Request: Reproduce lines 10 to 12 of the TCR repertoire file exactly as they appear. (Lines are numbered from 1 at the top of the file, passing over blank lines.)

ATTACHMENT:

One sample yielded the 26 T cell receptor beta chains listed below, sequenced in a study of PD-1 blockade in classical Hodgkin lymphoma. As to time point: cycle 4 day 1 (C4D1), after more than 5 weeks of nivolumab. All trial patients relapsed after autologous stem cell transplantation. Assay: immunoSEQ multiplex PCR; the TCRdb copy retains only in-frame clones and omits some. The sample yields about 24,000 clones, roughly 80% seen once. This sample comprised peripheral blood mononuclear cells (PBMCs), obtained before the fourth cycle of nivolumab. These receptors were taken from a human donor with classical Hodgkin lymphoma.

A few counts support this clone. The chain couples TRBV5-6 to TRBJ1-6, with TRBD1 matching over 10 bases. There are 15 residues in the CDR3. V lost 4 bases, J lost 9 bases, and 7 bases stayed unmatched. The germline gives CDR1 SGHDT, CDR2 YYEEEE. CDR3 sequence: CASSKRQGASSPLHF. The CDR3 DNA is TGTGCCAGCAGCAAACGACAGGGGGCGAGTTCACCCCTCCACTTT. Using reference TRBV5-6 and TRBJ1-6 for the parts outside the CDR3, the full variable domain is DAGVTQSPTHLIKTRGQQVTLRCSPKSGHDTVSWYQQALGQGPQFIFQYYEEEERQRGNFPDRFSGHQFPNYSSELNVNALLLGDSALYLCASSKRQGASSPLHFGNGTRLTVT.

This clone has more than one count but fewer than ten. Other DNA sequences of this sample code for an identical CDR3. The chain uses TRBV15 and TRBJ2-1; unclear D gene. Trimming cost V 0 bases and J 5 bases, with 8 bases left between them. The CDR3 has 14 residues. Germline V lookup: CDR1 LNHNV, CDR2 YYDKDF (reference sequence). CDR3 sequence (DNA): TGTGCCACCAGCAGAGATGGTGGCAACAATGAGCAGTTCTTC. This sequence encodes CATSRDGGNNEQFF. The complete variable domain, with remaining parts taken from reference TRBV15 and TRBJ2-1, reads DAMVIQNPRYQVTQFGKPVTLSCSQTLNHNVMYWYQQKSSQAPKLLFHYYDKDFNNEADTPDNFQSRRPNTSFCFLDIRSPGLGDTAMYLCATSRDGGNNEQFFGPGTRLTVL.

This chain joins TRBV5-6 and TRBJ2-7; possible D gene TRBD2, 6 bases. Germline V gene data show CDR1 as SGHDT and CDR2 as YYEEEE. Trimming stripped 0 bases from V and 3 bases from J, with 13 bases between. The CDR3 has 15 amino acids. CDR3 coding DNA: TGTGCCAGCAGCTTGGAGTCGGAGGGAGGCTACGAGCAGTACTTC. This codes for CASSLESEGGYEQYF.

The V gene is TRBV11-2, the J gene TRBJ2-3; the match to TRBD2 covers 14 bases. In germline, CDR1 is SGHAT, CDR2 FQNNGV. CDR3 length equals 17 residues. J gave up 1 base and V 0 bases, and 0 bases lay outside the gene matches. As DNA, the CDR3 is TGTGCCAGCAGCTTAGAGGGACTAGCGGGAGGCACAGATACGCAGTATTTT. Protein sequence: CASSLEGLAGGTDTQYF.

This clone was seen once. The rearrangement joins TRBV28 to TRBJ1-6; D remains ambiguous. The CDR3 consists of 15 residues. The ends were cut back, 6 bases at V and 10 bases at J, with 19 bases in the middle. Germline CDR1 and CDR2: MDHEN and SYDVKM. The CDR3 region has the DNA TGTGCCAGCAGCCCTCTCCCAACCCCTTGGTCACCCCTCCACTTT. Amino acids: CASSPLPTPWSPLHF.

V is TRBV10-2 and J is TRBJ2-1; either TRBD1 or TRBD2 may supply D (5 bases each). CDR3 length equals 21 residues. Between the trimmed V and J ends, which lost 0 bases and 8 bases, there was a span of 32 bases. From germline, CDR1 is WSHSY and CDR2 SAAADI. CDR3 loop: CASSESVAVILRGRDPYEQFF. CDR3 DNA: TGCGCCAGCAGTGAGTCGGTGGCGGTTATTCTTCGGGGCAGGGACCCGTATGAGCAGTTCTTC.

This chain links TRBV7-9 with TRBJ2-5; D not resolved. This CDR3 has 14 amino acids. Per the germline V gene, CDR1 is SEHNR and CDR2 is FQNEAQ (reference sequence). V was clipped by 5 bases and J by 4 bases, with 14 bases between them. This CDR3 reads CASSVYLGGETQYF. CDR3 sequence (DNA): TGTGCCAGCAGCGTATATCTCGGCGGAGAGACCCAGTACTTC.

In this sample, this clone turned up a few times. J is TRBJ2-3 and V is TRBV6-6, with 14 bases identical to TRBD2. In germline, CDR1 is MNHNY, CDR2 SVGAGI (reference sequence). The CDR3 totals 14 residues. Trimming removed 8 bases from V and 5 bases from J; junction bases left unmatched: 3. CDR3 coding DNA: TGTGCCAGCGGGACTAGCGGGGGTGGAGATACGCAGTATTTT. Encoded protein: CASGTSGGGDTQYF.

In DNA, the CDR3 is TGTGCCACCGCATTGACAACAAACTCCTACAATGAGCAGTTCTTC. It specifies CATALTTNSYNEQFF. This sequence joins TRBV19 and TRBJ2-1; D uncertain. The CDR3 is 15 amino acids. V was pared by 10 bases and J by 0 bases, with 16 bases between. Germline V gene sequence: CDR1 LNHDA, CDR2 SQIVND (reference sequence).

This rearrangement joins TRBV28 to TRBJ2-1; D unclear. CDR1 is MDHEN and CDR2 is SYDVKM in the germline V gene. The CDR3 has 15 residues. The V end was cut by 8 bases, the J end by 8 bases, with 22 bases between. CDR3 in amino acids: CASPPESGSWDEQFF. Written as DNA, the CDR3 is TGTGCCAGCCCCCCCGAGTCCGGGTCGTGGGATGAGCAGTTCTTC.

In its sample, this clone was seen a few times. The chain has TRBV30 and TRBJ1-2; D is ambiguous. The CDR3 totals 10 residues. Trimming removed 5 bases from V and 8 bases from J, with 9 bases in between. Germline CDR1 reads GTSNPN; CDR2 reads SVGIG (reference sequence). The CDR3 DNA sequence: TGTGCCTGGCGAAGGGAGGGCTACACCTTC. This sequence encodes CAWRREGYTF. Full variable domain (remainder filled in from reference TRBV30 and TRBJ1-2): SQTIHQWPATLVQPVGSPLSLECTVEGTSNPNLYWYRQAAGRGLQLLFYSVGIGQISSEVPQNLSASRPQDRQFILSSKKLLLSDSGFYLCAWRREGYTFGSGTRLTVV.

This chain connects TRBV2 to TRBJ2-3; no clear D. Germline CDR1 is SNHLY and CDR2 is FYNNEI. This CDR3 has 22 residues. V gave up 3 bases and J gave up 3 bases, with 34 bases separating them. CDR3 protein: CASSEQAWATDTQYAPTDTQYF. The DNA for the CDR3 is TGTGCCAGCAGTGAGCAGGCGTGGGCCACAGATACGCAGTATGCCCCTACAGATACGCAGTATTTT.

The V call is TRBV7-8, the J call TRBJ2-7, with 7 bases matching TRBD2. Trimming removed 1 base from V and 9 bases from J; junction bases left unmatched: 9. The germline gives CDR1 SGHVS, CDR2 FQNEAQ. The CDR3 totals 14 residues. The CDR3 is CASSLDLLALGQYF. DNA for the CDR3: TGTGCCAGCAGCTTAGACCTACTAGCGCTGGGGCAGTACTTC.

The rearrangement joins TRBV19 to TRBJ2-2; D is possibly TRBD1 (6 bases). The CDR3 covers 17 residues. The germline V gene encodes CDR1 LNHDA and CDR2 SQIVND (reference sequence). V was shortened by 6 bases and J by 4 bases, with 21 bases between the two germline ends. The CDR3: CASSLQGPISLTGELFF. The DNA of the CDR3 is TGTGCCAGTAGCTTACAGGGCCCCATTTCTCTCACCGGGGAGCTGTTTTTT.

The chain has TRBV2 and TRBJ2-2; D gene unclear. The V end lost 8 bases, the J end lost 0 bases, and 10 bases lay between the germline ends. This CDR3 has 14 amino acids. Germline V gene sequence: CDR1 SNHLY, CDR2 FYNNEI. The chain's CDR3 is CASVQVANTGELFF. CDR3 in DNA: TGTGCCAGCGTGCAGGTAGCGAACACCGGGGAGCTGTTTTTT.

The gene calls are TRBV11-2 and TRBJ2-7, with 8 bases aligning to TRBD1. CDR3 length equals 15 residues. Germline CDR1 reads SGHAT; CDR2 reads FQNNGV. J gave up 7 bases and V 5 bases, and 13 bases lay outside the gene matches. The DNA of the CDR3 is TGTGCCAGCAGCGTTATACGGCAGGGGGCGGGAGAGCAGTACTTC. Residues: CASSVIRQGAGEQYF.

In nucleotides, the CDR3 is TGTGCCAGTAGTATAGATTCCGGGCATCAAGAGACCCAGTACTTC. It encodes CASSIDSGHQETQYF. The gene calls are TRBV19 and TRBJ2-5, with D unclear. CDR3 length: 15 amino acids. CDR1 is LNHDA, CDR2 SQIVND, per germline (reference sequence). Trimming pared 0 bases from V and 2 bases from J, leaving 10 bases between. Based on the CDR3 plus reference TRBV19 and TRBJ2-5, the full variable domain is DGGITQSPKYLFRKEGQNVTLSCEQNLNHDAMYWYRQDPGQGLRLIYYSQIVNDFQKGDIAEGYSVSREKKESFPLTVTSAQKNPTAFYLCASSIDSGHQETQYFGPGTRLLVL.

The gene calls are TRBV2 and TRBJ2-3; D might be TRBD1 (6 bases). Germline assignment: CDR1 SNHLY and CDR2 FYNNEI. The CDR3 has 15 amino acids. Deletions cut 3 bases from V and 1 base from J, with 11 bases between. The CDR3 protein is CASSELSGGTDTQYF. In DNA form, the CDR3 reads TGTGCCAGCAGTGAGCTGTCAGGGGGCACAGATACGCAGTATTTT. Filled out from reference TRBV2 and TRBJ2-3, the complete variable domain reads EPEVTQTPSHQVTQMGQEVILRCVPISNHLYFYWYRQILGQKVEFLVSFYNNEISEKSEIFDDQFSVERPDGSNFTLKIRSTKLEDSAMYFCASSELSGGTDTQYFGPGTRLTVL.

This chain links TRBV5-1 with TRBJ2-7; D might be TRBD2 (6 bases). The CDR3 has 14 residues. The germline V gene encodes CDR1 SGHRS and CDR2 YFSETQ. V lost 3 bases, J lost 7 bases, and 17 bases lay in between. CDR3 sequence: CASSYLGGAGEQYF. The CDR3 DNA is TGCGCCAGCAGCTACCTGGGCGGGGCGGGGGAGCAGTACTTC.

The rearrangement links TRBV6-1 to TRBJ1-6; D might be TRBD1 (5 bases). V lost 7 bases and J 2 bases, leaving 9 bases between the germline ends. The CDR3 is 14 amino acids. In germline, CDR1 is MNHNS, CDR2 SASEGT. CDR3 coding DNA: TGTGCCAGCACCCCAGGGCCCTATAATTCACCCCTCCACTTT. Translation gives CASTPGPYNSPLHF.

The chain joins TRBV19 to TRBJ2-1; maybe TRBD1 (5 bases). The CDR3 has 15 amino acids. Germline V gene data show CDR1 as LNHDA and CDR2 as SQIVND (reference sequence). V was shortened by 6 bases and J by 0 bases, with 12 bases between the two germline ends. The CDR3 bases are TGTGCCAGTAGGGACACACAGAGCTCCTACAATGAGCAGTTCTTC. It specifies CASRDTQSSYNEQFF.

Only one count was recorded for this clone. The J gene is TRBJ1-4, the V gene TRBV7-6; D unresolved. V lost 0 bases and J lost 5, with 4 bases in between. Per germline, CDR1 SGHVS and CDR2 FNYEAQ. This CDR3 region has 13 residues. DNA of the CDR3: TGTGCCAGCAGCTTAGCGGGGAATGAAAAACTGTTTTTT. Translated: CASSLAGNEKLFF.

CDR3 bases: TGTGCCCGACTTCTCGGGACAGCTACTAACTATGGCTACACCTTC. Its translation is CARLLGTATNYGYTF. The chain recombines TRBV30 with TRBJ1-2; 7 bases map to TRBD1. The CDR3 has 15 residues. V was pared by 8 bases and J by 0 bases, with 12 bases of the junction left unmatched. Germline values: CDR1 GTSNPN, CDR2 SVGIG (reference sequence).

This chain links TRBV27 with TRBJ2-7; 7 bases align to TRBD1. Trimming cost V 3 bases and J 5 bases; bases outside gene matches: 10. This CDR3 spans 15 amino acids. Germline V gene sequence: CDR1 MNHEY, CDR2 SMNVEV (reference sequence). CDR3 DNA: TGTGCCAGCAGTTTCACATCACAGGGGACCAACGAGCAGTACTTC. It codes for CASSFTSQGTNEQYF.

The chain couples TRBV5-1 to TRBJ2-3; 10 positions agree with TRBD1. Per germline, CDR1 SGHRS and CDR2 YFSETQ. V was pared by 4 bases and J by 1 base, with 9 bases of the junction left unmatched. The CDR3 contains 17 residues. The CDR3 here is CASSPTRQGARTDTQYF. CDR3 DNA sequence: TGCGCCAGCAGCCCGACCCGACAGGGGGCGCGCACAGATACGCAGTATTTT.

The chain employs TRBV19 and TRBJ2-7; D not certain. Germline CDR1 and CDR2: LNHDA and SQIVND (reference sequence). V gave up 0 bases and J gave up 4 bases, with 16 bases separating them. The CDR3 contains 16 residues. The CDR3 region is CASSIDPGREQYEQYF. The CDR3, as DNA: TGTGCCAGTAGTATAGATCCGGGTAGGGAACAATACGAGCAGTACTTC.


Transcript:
In DNA, the CDR3 is TGTGCCACCGCATTGACAACAAACTCCTACAATGAGCAGTTCTTC. It specifies CATALTTNSYNEQFF. This sequence joins TRBV19 and TRBJ2-1; D uncertain. The CDR3 is 15 amino acids. V was pared by 10 bases and J by 0 bases, with 16 bases between. Germline V gene sequence: CDR1 LNHDA, CDR2 SQIVND (reference sequence).

This rearrangement joins TRBV28 to TRBJ2-1; D unclear. CDR1 is MDHEN and CDR2 is SYDVKM in the germline V gene. The CDR3 has 15 residues. The V end was cut by 8 bases, the J end by 8 bases, with 22 bases between. CDR3 in amino acids: CASPPESGSWDEQFF. Written as DNA, the CDR3 is TGTGCCAGCCCCCCCGAGTCCGGGTCGTGGGATGAGCAGTTCTTC.

In its sample, this clone was seen a few times. The chain has TRBV30 and TRBJ1-2; D is ambiguous. The CDR3 totals 10 residues. Trimming removed 5 bases from V and 8 bases from J, with 9 bases in between. Germline CDR1 reads GTSNPN; CDR2 reads SVGIG (reference sequence). The CDR3 DNA sequence: TGTGCCTGGCGAAGGGAGGGCTACACCTTC. This sequence encodes CAWRREGYTF. Full variable domain (remainder filled in from reference TRBV30 and TRBJ1-2): SQTIHQWPATLVQPVGSPLSLECTVEGTSNPNLYWYRQAAGRGLQLLFYSVGIGQISSEVPQNLSASRPQDRQFILSSKKLLLSDSGFYLCAWRREGYTFGSGTRLTVV.